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Electric fence grounding question

 
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I currently have a 4' no climb horse fence surrounding my property with an inner fenced area of about 1/2 acre right behind the house. I have had problems with a bear and a gator climbing over the inner fence so I want to put a few strands of electric wire on the outside of the inner fence. The soil is very dry and sandy and to make sure I get good contact I was thinking of attaching the ground to both the recommended three (3) ground rods, and also to the existing fence wire. I can't find any information regarding using the existing fence as a ground and I am wondering if this is acceptable. As the bottom wire of the fence is already against the ground and even slightly underground in some places I don't think it would be a problem but as I have no experience with electric fences i am looking for advice. My fear is it could be too good of a ground and the fence could become dangerous.  Thanks.
 
pollinator
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If your soil is dry and sandy and (3) 5 foot ground rods do not work, then a long length of wire resting on more dry ground is not really going to help any more.

In your case, as much as it sucks, I would just put the ground rods as close to your water source as you can and dump a five gallon bucket of water over your ground rods to allow them to ground well. It surprisingly works well and is easy to do. (With the exception of lugging water).
 
pollinator
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I think Alan may have meant connecting the physical fence wire directly to the ground on the spark box. That way an intruder which touched the existing (now grounded) fence while also in contact with the live spark wire would definitely get a shock.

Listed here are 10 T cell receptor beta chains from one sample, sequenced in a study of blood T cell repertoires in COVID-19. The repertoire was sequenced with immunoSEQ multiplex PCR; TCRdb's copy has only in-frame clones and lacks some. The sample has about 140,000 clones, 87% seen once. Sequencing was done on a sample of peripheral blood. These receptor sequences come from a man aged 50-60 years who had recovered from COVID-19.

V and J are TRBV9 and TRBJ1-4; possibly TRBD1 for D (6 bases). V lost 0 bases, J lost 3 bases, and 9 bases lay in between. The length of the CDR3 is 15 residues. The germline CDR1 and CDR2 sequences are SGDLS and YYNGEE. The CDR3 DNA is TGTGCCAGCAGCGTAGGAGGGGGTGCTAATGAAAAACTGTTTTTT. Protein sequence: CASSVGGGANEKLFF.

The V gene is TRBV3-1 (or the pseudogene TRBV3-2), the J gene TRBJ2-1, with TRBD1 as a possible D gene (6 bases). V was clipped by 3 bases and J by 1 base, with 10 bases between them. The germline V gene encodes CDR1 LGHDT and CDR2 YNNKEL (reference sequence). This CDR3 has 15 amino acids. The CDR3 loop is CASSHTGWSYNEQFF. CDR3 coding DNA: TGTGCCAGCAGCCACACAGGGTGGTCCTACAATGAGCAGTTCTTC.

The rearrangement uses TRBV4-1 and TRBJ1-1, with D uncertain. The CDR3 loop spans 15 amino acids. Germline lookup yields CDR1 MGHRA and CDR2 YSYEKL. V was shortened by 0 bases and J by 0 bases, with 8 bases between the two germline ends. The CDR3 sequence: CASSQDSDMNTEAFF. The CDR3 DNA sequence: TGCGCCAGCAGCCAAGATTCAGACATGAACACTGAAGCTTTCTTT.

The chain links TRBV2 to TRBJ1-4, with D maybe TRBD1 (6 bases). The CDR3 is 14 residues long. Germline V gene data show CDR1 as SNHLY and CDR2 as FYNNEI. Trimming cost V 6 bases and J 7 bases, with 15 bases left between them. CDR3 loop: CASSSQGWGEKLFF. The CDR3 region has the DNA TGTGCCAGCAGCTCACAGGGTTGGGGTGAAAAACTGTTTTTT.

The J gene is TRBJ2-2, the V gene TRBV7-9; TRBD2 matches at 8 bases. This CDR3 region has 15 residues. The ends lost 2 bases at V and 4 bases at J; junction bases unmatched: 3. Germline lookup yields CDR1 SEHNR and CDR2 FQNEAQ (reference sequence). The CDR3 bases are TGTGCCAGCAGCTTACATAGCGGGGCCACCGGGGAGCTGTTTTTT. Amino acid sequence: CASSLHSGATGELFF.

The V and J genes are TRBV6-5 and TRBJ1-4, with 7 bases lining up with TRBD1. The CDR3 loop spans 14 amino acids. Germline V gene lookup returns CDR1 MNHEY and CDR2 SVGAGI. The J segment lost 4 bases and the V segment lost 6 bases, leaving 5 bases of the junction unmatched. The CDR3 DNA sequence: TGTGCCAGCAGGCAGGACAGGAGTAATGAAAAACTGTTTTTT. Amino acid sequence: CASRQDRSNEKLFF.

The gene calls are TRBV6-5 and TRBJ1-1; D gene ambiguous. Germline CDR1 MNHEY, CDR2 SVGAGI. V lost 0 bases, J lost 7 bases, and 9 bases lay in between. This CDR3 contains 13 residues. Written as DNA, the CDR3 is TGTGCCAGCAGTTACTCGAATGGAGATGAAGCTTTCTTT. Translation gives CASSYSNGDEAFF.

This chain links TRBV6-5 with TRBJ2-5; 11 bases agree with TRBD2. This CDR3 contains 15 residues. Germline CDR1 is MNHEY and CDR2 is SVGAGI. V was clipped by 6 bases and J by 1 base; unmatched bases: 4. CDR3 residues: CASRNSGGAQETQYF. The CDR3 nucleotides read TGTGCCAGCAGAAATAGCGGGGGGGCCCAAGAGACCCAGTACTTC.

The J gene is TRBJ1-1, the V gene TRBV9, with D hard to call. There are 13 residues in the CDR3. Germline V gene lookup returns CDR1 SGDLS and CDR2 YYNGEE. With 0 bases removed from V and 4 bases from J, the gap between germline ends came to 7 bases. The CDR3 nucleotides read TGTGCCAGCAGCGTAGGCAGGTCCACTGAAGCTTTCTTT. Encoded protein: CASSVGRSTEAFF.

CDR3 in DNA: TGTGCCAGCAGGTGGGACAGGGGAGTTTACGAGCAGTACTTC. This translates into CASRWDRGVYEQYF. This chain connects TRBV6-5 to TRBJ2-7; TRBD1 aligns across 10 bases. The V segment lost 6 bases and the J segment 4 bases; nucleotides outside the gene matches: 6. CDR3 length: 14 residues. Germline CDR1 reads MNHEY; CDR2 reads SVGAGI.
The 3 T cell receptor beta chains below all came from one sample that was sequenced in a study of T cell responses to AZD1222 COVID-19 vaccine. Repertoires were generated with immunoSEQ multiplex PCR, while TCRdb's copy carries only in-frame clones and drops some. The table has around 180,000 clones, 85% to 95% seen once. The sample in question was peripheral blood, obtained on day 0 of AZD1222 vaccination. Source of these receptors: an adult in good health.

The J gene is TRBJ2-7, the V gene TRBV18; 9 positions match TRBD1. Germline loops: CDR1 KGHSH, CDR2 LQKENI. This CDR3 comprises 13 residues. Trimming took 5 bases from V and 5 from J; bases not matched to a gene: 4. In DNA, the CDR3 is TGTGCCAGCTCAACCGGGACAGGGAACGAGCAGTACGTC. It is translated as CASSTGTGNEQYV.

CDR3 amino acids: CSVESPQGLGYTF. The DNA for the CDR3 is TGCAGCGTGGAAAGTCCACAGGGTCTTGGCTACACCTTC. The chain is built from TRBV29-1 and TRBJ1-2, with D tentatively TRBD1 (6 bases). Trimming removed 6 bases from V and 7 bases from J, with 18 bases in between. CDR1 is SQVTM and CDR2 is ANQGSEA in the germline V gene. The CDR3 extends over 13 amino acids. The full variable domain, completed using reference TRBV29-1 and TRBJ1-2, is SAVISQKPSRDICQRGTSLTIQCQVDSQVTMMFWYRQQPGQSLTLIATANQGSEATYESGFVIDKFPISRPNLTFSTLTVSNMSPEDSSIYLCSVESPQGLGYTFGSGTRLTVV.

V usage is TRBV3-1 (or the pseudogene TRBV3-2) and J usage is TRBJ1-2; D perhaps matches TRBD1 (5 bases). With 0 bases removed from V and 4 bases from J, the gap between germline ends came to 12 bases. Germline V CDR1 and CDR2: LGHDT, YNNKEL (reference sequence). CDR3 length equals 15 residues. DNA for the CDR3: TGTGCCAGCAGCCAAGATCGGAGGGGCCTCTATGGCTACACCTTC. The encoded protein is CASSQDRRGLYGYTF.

We have dog, stands about 24" high on all fours, which regularly stands up and cleans off the kitchen counters. There is a metal trim strip all along the outer edge of the counters and I have been considering making that live from the spark terminal while laying an 18" wide strip of 1" wire mesh on the floor in front of the counters and connecting that to the ground terminal. The only thing preventing me is the possibility of civilian casualties if somebody is wearing conductive footwear... Or barefoot. I guess you can tell what I think of that dog's fun&games. <g>

The possibility that such a direct connection might make the jolt too high is something I hadn't considered. Have to mull that one over.


Rufus
 
Travis Johnson
pollinator
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But it should not matter. If the fence has a good ground, then when an energized wire is touched, they should be getting a pretty good zap regardless. Adding more grounding above the ground does not make a lot of sense to me. Yes SOME of the wire will be touching the ground, but in a no-climb fence, not a whole lot proportionately, and even then...on the dryest, most unlikely part to provide a good ground.